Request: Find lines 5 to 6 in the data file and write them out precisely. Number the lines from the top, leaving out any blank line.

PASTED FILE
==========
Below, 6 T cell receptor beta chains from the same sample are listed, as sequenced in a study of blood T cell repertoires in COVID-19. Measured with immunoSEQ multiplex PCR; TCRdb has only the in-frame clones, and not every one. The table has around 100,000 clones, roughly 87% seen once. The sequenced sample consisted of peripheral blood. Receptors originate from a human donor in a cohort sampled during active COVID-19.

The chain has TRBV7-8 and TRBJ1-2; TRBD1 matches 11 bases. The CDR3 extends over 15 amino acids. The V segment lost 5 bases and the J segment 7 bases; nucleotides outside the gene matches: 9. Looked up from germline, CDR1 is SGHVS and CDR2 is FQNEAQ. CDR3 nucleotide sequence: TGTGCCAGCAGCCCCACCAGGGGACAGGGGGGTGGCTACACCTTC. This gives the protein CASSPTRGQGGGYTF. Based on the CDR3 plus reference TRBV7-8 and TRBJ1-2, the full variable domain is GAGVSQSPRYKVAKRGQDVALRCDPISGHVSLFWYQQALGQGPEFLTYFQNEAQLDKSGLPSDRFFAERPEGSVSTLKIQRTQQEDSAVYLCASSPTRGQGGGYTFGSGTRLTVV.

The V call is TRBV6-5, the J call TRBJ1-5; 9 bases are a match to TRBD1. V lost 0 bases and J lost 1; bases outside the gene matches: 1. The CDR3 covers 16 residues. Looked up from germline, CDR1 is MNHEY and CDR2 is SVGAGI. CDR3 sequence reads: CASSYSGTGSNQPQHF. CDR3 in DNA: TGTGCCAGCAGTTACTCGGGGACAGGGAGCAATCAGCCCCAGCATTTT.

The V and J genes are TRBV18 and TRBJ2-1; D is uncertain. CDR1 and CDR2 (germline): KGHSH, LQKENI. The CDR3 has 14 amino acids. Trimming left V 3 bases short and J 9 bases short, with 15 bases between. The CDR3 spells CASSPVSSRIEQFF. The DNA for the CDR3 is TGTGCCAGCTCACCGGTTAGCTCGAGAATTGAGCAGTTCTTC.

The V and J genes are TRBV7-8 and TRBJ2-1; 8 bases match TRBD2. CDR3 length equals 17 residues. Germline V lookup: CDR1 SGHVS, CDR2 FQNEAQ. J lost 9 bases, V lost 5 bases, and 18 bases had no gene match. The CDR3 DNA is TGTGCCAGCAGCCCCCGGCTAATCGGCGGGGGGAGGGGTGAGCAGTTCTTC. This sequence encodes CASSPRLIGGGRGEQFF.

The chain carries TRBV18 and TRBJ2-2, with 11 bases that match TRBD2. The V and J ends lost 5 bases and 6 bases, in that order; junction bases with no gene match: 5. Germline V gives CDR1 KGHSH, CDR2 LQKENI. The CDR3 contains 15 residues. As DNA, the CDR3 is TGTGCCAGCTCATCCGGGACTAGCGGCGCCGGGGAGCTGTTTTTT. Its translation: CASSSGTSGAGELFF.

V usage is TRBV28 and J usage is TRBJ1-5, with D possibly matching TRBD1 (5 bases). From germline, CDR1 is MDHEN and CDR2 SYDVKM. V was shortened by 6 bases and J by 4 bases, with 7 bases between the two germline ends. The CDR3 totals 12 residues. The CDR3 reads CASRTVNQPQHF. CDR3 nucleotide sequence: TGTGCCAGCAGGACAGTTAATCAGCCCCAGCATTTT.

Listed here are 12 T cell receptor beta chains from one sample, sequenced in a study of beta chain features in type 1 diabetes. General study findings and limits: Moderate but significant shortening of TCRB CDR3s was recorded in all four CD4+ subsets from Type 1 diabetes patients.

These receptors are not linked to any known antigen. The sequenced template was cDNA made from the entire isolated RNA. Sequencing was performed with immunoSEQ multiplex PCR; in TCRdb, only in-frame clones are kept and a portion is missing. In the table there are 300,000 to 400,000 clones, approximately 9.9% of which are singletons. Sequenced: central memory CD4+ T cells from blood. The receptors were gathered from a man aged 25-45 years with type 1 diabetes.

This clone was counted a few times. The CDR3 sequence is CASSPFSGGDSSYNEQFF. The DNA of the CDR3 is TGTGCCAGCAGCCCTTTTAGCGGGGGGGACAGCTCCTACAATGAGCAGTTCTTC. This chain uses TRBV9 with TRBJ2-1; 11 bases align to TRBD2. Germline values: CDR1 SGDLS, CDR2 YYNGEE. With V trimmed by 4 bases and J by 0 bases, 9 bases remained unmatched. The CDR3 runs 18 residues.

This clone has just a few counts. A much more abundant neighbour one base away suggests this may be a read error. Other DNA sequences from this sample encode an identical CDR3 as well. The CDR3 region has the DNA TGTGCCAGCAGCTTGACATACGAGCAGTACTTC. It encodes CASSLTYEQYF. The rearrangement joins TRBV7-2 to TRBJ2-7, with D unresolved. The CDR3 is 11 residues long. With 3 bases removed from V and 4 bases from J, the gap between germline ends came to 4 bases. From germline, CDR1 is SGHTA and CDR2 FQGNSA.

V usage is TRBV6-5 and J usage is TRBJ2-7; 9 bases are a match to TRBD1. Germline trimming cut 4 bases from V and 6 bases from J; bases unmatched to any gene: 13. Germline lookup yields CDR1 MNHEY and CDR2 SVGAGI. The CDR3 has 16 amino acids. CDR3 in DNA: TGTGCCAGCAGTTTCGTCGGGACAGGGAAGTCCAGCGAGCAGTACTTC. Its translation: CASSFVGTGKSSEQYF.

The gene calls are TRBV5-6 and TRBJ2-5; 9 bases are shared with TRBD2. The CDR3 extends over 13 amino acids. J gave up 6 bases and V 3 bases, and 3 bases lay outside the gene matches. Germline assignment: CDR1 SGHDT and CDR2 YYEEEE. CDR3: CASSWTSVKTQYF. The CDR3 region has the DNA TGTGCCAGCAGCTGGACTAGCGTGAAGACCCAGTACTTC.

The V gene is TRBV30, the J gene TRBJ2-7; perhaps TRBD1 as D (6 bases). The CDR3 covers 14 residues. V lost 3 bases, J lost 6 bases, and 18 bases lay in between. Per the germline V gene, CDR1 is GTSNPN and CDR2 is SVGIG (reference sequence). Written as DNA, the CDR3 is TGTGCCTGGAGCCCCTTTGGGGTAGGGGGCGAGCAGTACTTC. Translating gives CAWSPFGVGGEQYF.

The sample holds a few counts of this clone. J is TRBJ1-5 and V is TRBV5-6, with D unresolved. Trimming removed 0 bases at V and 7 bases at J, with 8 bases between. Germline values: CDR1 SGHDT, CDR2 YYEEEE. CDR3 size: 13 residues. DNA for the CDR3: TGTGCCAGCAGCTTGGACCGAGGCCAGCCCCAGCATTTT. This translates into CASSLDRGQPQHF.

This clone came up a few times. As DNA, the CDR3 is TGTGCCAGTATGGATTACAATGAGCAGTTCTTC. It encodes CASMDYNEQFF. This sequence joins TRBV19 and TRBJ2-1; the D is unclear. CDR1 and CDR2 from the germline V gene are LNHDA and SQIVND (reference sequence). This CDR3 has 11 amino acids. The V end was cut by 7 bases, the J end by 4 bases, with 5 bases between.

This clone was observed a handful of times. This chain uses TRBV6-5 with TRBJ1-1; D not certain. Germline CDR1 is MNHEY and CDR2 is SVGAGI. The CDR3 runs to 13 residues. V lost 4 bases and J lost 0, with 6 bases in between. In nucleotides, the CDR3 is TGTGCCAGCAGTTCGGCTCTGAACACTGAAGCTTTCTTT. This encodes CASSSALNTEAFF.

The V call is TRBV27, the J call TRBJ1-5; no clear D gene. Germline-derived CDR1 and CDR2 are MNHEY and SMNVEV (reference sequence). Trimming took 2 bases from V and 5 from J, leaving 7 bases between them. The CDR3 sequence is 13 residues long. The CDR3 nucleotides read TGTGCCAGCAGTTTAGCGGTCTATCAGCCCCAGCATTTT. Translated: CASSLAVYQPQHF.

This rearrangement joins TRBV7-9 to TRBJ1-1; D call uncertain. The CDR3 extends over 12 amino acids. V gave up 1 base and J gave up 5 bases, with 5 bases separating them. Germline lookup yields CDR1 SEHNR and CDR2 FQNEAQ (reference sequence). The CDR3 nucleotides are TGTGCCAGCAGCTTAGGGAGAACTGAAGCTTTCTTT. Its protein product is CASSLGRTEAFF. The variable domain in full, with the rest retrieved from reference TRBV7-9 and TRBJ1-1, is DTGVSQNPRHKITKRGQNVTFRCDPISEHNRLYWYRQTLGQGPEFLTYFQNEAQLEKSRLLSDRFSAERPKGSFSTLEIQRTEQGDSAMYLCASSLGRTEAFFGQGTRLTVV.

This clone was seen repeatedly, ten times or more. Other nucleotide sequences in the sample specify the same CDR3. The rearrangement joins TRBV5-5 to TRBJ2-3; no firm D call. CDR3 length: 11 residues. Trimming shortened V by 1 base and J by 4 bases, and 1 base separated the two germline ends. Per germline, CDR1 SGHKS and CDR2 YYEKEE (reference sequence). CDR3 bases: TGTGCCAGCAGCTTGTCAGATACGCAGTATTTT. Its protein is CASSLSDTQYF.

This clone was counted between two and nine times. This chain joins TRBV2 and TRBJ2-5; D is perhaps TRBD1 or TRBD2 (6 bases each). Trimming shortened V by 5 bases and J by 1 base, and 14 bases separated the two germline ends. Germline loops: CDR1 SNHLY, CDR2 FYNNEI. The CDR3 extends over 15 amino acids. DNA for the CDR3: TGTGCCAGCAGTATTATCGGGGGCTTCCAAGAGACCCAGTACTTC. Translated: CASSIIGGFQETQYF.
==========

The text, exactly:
The V and J genes are TRBV7-8 and TRBJ2-1; 8 bases match TRBD2. CDR3 length equals 17 residues. Germline V lookup: CDR1 SGHVS, CDR2 FQNEAQ. J lost 9 bases, V lost 5 bases, and 18 bases had no gene match. The CDR3 DNA is TGTGCCAGCAGCCCCCGGCTAATCGGCGGGGGGAGGGGTGAGCAGTTCTTC. This sequence encodes CASSPRLIGGGRGEQFF.

The chain carries TRBV18 and TRBJ2-2, with 11 bases that match TRBD2. The V and J ends lost 5 bases and 6 bases, in that order; junction bases with no gene match: 5. Germline V gives CDR1 KGHSH, CDR2 LQKENI. The CDR3 contains 15 residues. As DNA, the CDR3 is TGTGCCAGCTCATCCGGGACTAGCGGCGCCGGGGAGCTGTTTTTT. Its translation: CASSSGTSGAGELFF.